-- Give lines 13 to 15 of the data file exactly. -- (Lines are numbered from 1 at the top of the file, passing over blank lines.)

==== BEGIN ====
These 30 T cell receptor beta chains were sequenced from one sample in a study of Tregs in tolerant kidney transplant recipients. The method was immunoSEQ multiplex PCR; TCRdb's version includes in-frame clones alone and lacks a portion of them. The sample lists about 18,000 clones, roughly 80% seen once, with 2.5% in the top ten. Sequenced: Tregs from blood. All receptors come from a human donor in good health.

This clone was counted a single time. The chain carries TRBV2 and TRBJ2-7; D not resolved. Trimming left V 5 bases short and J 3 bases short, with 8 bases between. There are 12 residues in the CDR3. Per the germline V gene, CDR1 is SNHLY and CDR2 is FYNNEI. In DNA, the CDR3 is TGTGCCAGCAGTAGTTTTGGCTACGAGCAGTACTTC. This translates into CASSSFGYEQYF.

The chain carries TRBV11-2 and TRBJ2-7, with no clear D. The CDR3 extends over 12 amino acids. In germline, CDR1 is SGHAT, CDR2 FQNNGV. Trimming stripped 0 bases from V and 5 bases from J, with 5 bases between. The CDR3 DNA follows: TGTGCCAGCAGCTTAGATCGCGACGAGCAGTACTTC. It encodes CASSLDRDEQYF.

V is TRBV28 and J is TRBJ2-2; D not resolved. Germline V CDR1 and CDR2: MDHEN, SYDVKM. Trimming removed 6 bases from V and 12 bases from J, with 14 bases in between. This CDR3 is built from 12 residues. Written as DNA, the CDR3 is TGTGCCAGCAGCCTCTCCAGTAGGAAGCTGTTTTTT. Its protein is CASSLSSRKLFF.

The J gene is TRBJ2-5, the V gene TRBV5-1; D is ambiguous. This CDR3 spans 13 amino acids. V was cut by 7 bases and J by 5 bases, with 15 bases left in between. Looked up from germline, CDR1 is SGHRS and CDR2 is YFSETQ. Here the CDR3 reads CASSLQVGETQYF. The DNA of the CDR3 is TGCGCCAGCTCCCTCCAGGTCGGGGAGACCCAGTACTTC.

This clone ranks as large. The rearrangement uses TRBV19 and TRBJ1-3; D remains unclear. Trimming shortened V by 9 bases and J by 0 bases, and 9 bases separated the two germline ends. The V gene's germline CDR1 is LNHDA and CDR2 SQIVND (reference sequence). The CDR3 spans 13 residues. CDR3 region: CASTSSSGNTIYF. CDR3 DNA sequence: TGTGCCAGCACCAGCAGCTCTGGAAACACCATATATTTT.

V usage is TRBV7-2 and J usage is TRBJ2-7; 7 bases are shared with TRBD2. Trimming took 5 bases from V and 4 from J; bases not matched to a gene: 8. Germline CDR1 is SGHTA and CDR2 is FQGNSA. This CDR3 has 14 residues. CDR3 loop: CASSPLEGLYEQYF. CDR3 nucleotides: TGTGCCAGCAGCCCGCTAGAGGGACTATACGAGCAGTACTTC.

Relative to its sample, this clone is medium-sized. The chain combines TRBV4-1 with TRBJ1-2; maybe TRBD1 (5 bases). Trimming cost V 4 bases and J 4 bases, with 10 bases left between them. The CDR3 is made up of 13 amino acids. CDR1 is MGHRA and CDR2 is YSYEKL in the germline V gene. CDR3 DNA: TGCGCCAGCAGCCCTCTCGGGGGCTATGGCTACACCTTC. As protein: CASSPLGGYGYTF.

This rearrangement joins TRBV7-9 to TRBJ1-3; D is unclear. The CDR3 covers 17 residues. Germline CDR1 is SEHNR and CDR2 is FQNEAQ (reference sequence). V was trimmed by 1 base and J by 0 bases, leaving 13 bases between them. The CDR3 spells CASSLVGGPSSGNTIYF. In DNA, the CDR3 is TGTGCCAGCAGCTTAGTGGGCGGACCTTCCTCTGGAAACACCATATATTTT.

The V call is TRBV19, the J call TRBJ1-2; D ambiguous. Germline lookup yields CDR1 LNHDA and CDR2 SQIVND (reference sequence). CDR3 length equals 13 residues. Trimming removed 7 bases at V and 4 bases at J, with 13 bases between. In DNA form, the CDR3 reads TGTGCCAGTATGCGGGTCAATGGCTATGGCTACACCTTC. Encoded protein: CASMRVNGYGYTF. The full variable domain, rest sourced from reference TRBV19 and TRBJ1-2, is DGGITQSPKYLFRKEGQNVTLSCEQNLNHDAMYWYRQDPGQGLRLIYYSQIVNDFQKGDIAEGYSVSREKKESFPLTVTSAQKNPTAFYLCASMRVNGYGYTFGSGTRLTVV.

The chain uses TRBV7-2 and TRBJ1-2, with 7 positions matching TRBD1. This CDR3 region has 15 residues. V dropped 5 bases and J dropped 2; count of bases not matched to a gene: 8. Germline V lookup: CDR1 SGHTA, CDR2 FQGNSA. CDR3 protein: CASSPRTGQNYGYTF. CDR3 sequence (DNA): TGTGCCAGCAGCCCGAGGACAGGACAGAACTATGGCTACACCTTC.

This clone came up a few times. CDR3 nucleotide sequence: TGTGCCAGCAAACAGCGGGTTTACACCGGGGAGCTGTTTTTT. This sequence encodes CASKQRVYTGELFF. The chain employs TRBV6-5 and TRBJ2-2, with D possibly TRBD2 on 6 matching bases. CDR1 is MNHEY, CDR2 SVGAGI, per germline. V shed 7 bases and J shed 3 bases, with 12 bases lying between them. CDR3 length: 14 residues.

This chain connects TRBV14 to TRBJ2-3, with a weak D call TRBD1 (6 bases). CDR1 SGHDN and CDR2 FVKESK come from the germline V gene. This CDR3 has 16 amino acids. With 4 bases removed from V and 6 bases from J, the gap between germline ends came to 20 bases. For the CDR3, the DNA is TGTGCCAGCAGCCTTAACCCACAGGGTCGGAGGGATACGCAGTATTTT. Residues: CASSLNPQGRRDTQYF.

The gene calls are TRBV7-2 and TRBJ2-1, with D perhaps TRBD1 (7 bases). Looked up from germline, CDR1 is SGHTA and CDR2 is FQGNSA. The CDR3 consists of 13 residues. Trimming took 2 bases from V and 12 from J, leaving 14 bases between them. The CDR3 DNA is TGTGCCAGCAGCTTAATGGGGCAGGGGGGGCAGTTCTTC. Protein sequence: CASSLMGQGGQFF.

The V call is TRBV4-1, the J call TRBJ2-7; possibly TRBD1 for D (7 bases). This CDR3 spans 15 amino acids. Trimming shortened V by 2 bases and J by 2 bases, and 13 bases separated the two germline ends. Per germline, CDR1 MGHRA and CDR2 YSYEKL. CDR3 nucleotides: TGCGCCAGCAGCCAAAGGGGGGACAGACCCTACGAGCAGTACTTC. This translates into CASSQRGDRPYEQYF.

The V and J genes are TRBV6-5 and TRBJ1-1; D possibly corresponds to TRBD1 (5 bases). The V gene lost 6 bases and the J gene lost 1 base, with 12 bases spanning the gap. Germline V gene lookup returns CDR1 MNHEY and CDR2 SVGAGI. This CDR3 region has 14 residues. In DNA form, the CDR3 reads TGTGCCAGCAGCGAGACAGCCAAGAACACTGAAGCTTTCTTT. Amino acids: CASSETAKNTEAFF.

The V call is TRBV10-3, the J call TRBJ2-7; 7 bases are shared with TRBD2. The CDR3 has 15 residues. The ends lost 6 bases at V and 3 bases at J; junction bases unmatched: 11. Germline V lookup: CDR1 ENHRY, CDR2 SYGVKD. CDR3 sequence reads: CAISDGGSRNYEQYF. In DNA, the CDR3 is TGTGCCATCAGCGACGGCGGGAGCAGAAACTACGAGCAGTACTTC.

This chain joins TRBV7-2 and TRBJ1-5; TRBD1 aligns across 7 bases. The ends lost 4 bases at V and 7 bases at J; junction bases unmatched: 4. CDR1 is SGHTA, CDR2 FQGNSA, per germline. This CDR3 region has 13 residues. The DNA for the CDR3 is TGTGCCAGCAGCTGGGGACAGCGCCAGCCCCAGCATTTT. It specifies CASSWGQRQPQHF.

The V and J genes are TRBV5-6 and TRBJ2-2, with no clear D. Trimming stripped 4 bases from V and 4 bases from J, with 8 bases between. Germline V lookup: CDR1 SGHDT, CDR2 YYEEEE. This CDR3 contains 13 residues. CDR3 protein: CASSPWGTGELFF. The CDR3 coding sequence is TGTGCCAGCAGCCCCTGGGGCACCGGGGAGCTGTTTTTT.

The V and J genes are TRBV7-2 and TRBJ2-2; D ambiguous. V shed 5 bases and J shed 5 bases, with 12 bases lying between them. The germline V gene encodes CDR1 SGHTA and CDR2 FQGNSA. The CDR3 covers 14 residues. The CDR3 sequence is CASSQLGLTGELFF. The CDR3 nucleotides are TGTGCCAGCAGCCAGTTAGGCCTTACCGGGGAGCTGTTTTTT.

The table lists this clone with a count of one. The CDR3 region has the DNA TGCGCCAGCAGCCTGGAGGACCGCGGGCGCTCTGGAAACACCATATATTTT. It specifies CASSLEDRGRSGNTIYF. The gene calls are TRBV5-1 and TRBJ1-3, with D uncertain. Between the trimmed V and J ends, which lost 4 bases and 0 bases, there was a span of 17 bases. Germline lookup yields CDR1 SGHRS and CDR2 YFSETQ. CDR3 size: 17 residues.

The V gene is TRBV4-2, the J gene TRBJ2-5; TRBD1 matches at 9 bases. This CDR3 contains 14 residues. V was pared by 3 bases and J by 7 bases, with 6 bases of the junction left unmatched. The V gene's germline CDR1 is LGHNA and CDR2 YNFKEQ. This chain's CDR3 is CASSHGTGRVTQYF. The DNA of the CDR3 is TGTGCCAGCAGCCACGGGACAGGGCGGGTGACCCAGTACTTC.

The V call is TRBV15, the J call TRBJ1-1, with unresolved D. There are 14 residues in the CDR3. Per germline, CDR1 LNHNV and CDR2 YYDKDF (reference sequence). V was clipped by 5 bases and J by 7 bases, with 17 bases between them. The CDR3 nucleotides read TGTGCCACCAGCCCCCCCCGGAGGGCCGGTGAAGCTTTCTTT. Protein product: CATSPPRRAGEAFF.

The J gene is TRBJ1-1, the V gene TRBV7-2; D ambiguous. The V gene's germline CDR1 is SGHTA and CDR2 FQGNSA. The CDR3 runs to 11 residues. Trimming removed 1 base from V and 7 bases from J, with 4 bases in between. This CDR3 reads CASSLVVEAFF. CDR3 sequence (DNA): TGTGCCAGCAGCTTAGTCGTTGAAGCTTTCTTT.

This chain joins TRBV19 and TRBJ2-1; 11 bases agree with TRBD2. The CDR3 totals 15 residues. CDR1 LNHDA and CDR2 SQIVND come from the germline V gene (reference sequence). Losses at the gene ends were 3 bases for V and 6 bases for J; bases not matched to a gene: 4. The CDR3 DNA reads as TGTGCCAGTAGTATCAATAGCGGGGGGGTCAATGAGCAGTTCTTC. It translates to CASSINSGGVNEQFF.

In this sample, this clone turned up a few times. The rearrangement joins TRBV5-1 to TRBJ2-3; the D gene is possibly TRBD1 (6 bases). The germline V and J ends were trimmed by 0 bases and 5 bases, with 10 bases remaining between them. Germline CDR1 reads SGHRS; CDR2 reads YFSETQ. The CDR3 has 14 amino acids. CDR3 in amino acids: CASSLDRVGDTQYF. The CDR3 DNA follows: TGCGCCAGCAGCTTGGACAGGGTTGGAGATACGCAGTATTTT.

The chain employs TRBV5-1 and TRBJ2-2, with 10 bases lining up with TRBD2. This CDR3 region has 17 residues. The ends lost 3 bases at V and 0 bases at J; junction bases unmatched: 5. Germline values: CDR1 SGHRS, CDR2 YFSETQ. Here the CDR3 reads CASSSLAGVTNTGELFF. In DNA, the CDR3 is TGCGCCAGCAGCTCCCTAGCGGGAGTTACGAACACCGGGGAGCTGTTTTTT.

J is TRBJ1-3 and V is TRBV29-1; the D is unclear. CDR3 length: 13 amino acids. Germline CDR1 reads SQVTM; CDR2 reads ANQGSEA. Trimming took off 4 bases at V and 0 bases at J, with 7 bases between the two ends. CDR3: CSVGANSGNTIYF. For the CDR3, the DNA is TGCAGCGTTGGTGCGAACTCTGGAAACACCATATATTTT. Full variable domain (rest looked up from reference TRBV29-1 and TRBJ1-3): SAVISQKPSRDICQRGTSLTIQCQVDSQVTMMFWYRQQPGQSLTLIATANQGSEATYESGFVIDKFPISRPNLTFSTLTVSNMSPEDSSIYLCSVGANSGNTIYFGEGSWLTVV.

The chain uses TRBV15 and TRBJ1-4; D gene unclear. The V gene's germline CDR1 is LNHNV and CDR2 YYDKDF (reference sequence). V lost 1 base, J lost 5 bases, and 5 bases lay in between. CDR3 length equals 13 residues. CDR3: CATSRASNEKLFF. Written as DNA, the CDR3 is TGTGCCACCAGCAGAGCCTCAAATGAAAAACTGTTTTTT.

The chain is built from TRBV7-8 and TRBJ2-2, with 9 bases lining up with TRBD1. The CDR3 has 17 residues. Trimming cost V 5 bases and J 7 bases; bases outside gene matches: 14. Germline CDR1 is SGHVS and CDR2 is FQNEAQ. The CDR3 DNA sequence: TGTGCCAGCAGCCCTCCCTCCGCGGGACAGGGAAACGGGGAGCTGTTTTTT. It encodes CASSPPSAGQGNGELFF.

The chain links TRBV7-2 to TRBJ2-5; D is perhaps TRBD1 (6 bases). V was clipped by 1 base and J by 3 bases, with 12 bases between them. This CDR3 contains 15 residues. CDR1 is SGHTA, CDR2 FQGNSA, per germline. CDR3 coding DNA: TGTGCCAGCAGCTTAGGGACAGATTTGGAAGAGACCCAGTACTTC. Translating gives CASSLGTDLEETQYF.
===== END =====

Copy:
This chain connects TRBV14 to TRBJ2-3, with a weak D call TRBD1 (6 bases). CDR1 SGHDN and CDR2 FVKESK come from the germline V gene. This CDR3 has 16 amino acids. With 4 bases removed from V and 6 bases from J, the gap between germline ends came to 20 bases. For the CDR3, the DNA is TGTGCCAGCAGCCTTAACCCACAGGGTCGGAGGGATACGCAGTATTTT. Residues: CASSLNPQGRRDTQYF.

The gene calls are TRBV7-2 and TRBJ2-1, with D perhaps TRBD1 (7 bases). Looked up from germline, CDR1 is SGHTA and CDR2 is FQGNSA. The CDR3 consists of 13 residues. Trimming took 2 bases from V and 12 from J, leaving 14 bases between them. The CDR3 DNA is TGTGCCAGCAGCTTAATGGGGCAGGGGGGGCAGTTCTTC. Protein sequence: CASSLMGQGGQFF.

The V call is TRBV4-1, the J call TRBJ2-7; possibly TRBD1 for D (7 bases). This CDR3 spans 15 amino acids. Trimming shortened V by 2 bases and J by 2 bases, and 13 bases separated the two germline ends. Per germline, CDR1 MGHRA and CDR2 YSYEKL. CDR3 nucleotides: TGCGCCAGCAGCCAAAGGGGGGACAGACCCTACGAGCAGTACTTC. This translates into CASSQRGDRPYEQYF.